The pactum de non cedendo :a re-evaluation
Sunkel, Kelly Dawn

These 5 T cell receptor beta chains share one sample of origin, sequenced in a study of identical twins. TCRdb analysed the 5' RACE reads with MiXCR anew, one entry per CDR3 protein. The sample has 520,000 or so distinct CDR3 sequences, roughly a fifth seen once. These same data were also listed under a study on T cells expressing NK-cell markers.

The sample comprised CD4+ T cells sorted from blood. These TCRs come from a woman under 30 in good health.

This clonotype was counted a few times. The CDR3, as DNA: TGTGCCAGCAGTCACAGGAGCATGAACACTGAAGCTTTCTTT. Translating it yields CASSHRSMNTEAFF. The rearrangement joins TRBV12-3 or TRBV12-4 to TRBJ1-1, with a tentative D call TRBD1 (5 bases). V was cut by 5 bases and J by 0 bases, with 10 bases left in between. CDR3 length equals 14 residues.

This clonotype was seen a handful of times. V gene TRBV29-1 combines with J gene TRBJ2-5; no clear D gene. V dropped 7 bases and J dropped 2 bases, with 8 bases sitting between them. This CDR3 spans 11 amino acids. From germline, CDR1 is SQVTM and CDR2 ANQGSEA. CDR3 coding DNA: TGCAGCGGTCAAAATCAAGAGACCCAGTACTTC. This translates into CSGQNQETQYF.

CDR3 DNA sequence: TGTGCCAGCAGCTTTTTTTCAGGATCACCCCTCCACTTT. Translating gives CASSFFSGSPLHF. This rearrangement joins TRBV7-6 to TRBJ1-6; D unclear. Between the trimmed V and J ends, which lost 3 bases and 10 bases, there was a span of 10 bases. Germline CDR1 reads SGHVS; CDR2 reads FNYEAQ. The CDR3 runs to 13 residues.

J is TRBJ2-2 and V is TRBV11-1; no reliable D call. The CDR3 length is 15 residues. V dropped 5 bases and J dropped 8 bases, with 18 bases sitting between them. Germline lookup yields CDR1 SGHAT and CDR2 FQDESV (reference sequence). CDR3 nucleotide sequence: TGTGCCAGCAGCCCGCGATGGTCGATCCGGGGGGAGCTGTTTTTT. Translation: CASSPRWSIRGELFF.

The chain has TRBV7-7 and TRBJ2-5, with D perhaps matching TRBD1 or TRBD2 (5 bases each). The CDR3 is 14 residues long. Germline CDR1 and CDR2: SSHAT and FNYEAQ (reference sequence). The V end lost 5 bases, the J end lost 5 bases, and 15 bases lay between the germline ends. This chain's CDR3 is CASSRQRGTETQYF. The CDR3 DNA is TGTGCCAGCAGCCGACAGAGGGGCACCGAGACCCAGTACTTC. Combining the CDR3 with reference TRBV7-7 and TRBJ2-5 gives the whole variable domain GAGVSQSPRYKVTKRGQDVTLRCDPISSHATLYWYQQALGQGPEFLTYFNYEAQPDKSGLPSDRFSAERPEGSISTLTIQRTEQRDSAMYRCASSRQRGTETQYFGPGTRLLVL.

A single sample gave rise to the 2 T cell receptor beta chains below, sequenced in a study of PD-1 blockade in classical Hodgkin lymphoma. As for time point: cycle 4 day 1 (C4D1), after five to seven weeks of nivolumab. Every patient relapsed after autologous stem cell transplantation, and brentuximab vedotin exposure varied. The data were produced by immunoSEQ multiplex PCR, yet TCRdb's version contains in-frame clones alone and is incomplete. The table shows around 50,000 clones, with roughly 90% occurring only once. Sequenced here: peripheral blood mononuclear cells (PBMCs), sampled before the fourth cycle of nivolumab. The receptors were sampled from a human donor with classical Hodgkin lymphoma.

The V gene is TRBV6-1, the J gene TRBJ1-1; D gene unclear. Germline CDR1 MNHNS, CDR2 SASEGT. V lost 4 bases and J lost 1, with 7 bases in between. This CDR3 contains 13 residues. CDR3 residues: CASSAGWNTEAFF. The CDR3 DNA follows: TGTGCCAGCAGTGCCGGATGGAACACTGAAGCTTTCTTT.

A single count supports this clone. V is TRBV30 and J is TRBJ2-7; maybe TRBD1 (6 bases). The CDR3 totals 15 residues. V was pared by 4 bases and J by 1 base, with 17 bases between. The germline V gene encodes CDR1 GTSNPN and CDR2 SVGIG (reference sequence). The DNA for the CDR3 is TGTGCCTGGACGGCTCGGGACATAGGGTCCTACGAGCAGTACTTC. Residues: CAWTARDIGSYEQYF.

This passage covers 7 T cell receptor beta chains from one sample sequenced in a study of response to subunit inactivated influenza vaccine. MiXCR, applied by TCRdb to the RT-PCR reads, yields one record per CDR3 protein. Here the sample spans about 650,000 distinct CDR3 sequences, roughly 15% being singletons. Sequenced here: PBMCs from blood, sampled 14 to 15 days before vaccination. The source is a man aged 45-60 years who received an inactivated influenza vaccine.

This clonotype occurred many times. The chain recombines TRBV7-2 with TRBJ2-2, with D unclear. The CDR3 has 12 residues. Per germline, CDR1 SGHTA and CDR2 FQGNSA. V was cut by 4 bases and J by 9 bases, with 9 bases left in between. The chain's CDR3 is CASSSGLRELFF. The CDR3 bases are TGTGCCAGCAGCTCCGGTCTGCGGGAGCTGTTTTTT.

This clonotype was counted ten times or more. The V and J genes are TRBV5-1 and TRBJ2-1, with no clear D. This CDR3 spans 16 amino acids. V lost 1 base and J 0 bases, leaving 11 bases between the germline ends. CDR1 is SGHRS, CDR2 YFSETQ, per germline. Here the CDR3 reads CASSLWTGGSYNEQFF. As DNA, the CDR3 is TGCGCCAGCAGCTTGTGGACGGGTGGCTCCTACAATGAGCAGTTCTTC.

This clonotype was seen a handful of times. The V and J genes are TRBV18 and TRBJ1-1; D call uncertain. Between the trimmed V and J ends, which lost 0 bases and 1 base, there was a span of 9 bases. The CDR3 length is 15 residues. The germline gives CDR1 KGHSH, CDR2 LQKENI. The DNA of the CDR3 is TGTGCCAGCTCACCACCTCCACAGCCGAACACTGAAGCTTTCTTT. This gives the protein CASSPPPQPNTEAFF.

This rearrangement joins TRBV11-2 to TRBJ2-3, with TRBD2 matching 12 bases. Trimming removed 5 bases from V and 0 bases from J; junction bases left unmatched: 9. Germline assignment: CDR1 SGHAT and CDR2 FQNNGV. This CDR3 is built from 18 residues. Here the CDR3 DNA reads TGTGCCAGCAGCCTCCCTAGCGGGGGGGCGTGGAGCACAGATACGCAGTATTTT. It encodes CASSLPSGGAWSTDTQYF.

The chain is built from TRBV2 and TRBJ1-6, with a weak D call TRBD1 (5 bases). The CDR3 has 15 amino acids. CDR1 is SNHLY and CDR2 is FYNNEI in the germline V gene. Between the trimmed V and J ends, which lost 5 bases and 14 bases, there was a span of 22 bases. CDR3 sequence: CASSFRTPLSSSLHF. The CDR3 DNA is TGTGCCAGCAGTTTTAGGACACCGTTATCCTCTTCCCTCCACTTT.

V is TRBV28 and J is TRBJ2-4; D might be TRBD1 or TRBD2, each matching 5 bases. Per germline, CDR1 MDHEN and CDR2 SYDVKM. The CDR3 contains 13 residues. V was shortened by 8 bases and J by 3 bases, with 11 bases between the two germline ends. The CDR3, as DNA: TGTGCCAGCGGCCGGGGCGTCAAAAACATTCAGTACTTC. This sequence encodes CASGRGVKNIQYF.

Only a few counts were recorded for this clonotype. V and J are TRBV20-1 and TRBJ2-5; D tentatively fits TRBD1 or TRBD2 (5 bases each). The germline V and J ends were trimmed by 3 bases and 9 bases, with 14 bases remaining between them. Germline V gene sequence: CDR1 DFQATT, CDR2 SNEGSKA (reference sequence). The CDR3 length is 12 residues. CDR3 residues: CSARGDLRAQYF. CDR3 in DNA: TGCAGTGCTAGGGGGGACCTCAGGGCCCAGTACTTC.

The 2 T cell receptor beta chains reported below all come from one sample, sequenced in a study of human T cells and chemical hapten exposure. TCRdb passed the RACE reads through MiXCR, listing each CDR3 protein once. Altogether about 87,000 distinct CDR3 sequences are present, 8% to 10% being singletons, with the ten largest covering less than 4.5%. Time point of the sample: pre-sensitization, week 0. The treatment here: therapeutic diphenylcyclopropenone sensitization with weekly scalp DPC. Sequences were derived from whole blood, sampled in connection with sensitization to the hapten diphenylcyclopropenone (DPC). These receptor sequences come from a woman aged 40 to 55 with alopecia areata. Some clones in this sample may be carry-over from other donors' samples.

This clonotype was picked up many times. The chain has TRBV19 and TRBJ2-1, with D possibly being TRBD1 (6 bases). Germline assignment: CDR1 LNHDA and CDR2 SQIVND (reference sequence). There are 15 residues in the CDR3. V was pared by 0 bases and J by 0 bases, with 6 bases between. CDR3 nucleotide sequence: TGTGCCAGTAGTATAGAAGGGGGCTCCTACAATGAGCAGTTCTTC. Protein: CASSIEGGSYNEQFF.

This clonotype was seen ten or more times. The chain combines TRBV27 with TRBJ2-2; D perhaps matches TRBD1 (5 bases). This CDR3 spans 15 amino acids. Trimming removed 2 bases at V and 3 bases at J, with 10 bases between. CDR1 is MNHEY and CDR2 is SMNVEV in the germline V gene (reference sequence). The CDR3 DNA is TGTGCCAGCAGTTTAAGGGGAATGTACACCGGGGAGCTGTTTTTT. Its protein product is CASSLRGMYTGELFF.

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Since the pactum de non cedendo is prohibitory by its nature and operation, our law should have proceeded with caution when determining its effect. This, unfortunately, is not what transpired in the locus classicus decision. Nor did subsequent cases correct this fatal ratio. The distressing truth is that the old authorities, upon whom the locus classicus judgment is based, were in all probability not writing about pacta de non cedendo. Strangely enough, when this was suggested by an academic in the field, it elicited no response. The lack of response evidences a lack of interest in the topic in general, partly due to the uncertain state of affairs in which the pactum de non cedendo operates, and partly due to the courts' unwillingness to rectify the situation. Despite the waning interest, the pactum de non cedendo is prevalent and appears in many types of contracts, most recently in the powerhouse factoring industry, and cannot simply be swept under the rug. This dissertation breathes new life into the pactum de non cedendo and discusses its validity and effect from a fresh perspective: A commercial perspective with a strong influence from American law. Hopefully this re-evaluation of the pactum de non cedendo will re-capture the attention of academics and judges alike, so that those in the position to do so, will re-consider its validity and effect.